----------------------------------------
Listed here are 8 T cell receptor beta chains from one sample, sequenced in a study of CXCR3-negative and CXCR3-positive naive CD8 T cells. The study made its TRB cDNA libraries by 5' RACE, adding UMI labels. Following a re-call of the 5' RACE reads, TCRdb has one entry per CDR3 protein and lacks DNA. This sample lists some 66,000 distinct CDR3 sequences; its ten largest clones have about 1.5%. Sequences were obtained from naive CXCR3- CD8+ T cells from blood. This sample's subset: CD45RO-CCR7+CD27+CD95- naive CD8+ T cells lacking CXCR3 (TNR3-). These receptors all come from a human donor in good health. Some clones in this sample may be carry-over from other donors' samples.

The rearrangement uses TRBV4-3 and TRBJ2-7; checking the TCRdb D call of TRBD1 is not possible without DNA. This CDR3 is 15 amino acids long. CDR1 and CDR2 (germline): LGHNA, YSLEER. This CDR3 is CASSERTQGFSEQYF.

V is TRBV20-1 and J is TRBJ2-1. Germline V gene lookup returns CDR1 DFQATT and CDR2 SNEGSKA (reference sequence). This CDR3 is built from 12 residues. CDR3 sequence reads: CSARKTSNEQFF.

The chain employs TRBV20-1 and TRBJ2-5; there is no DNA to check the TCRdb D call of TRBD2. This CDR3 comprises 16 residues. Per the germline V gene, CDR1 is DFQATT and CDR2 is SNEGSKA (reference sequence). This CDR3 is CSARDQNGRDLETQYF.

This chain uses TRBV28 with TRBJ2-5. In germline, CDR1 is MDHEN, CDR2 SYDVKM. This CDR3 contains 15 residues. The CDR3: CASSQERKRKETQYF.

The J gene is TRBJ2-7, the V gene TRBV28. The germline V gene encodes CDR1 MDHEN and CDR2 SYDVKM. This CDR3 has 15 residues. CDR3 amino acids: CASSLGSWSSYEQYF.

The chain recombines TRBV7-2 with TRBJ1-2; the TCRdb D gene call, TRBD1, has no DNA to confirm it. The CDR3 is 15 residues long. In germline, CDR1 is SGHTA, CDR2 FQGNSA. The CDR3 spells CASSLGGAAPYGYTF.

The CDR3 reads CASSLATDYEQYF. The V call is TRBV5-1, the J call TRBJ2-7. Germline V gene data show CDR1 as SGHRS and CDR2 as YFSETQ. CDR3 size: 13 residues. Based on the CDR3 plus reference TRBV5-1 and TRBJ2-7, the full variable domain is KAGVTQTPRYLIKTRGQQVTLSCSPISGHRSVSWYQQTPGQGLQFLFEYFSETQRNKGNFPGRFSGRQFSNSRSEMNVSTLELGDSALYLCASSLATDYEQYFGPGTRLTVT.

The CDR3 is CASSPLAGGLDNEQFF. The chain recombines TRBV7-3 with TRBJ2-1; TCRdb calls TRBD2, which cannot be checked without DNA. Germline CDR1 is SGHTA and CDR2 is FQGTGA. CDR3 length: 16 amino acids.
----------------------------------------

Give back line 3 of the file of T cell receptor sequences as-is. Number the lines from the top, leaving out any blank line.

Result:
V is TRBV20-1 and J is TRBJ2-1. Germline V gene lookup returns CDR1 DFQATT and CDR2 SNEGSKA (reference sequence). This CDR3 is built from 12 residues. CDR3 sequence reads: CSARKTSNEQFF.